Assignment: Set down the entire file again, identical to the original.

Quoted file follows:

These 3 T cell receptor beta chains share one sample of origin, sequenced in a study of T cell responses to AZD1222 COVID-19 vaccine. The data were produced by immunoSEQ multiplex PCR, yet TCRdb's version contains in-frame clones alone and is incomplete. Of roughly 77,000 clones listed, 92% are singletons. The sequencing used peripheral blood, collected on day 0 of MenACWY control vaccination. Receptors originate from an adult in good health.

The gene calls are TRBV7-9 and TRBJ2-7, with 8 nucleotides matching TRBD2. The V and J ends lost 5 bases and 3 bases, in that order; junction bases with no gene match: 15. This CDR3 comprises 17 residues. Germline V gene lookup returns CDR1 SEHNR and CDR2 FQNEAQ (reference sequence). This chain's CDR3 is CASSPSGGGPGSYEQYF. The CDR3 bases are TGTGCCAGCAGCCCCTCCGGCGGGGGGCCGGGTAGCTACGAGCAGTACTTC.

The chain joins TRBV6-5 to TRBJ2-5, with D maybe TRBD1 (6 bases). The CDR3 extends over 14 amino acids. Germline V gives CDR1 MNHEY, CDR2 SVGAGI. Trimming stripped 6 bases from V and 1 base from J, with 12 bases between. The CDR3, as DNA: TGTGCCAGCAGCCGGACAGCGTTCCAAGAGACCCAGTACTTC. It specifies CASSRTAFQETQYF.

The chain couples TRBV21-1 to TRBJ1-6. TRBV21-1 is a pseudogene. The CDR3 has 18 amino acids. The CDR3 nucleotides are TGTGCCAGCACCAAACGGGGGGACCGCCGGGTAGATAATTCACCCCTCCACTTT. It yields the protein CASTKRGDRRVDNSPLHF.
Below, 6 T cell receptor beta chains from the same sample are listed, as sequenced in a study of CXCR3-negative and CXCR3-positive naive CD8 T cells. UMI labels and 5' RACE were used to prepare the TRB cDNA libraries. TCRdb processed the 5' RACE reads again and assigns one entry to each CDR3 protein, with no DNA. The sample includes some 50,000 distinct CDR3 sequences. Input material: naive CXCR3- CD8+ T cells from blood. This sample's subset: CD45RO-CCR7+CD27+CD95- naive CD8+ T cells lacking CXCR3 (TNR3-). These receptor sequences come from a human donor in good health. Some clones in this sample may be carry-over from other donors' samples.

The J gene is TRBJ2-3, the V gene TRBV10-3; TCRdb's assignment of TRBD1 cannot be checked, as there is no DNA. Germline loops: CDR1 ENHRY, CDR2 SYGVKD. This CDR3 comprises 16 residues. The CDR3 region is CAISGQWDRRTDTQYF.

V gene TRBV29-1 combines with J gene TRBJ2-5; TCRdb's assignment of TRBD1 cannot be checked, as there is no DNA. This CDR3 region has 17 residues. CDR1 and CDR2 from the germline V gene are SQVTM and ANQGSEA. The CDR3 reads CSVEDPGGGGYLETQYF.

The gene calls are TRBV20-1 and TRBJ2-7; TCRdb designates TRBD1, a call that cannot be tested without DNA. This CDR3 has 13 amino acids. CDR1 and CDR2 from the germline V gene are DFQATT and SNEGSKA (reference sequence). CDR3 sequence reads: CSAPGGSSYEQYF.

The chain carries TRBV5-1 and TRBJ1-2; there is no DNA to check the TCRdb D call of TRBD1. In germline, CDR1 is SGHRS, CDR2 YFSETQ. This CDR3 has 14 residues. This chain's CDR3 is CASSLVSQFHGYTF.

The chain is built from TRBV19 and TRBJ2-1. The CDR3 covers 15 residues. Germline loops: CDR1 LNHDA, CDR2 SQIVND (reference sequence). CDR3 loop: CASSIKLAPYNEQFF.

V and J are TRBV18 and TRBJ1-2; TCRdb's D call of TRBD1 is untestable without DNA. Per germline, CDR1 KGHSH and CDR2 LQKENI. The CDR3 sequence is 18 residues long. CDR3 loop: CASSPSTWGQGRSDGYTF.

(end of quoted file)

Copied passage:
These 3 T cell receptor beta chains share one sample of origin, sequenced in a study of T cell responses to AZD1222 COVID-19 vaccine. The data were produced by immunoSEQ multiplex PCR, yet TCRdb's version contains in-frame clones alone and is incomplete. Of roughly 77,000 clones listed, 92% are singletons. The sequencing used peripheral blood, collected on day 0 of MenACWY control vaccination. Receptors originate from an adult in good health.

The gene calls are TRBV7-9 and TRBJ2-7, with 8 nucleotides matching TRBD2. The V and J ends lost 5 bases and 3 bases, in that order; junction bases with no gene match: 15. This CDR3 comprises 17 residues. Germline V gene lookup returns CDR1 SEHNR and CDR2 FQNEAQ (reference sequence). This chain's CDR3 is CASSPSGGGPGSYEQYF. The CDR3 bases are TGTGCCAGCAGCCCCTCCGGCGGGGGGCCGGGTAGCTACGAGCAGTACTTC.

The chain joins TRBV6-5 to TRBJ2-5, with D maybe TRBD1 (6 bases). The CDR3 extends over 14 amino acids. Germline V gives CDR1 MNHEY, CDR2 SVGAGI. Trimming stripped 6 bases from V and 1 base from J, with 12 bases between. The CDR3, as DNA: TGTGCCAGCAGCCGGACAGCGTTCCAAGAGACCCAGTACTTC. It specifies CASSRTAFQETQYF.

The chain couples TRBV21-1 to TRBJ1-6. TRBV21-1 is a pseudogene. The CDR3 has 18 amino acids. The CDR3 nucleotides are TGTGCCAGCACCAAACGGGGGGACCGCCGGGTAGATAATTCACCCCTCCACTTT. It yields the protein CASTKRGDRRVDNSPLHF.
Below, 6 T cell receptor beta chains from the same sample are listed, as sequenced in a study of CXCR3-negative and CXCR3-positive naive CD8 T cells. UMI labels and 5' RACE were used to prepare the TRB cDNA libraries. TCRdb processed the 5' RACE reads again and assigns one entry to each CDR3 protein, with no DNA. The sample includes some 50,000 distinct CDR3 sequences. Input material: naive CXCR3- CD8+ T cells from blood. This sample's subset: CD45RO-CCR7+CD27+CD95- naive CD8+ T cells lacking CXCR3 (TNR3-). These receptor sequences come from a human donor in good health. Some clones in this sample may be carry-over from other donors' samples.

The J gene is TRBJ2-3, the V gene TRBV10-3; TCRdb's assignment of TRBD1 cannot be checked, as there is no DNA. Germline loops: CDR1 ENHRY, CDR2 SYGVKD. This CDR3 comprises 16 residues. The CDR3 region is CAISGQWDRRTDTQYF.

V gene TRBV29-1 combines with J gene TRBJ2-5; TCRdb's assignment of TRBD1 cannot be checked, as there is no DNA. This CDR3 region has 17 residues. CDR1 and CDR2 from the germline V gene are SQVTM and ANQGSEA. The CDR3 reads CSVEDPGGGGYLETQYF.

The gene calls are TRBV20-1 and TRBJ2-7; TCRdb designates TRBD1, a call that cannot be tested without DNA. This CDR3 has 13 amino acids. CDR1 and CDR2 from the germline V gene are DFQATT and SNEGSKA (reference sequence). CDR3 sequence reads: CSAPGGSSYEQYF.

The chain carries TRBV5-1 and TRBJ1-2; there is no DNA to check the TCRdb D call of TRBD1. In germline, CDR1 is SGHRS, CDR2 YFSETQ. This CDR3 has 14 residues. This chain's CDR3 is CASSLVSQFHGYTF.

The chain is built from TRBV19 and TRBJ2-1. The CDR3 covers 15 residues. Germline loops: CDR1 LNHDA, CDR2 SQIVND (reference sequence). CDR3 loop: CASSIKLAPYNEQFF.

V and J are TRBV18 and TRBJ1-2; TCRdb's D call of TRBD1 is untestable without DNA. Per germline, CDR1 KGHSH and CDR2 LQKENI. The CDR3 sequence is 18 residues long. CDR3 loop: CASSPSTWGQGRSDGYTF.